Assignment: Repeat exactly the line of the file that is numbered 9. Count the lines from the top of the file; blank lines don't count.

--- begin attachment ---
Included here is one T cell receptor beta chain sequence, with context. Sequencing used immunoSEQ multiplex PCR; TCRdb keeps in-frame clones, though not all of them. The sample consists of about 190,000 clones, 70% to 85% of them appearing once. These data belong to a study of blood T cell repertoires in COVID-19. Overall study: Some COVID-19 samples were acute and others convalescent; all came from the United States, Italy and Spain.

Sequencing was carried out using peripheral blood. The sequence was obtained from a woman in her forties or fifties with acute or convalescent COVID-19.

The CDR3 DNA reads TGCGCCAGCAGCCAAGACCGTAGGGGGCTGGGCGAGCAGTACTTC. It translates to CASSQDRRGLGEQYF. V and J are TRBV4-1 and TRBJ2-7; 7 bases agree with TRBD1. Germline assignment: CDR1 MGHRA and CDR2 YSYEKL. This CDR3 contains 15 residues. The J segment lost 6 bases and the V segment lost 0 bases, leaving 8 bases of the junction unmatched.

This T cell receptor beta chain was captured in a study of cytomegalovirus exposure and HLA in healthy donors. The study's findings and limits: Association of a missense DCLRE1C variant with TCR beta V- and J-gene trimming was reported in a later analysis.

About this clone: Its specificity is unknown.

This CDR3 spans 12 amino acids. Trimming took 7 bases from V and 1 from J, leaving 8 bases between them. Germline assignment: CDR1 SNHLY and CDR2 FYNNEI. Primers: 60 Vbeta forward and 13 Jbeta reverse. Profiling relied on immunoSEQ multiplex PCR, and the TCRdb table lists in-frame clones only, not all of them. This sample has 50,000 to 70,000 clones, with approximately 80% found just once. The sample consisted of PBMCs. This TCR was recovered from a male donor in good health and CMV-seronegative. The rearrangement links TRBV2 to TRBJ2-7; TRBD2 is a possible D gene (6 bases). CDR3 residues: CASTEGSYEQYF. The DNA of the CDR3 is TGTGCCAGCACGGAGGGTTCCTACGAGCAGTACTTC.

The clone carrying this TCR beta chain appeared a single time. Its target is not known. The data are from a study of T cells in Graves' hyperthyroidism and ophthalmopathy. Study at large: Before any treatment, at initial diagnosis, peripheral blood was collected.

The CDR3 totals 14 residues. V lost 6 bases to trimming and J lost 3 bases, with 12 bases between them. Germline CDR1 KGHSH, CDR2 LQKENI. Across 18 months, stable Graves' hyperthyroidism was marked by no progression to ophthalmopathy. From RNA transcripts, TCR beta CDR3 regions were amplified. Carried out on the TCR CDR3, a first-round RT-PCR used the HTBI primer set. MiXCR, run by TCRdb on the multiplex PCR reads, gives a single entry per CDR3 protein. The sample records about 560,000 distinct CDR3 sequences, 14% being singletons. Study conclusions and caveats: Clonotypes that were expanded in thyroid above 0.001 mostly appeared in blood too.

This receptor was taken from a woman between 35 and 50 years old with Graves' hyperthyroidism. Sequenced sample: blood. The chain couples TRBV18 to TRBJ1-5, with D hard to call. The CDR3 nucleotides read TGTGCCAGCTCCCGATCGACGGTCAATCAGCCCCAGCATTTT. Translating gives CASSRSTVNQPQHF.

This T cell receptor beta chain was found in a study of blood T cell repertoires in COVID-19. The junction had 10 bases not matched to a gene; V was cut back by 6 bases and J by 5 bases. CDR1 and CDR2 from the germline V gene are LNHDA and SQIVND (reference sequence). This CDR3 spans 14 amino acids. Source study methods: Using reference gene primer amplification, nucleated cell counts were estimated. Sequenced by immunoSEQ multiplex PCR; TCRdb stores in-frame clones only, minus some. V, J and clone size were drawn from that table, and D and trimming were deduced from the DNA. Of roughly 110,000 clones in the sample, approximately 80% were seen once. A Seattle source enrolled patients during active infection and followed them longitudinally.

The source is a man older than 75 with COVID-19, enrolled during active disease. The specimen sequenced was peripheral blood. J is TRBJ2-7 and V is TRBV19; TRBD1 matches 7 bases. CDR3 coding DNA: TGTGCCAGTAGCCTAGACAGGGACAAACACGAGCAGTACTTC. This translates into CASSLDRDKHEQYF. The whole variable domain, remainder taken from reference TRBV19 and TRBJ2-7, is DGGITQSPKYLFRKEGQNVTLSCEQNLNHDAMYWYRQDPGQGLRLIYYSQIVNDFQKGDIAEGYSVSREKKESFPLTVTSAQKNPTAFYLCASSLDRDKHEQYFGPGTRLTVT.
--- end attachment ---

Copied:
This receptor was taken from a woman between 35 and 50 years old with Graves' hyperthyroidism. Sequenced sample: blood. The chain couples TRBV18 to TRBJ1-5, with D hard to call. The CDR3 nucleotides read TGTGCCAGCTCCCGATCGACGGTCAATCAGCCCCAGCATTTT. Translating gives CASSRSTVNQPQHF.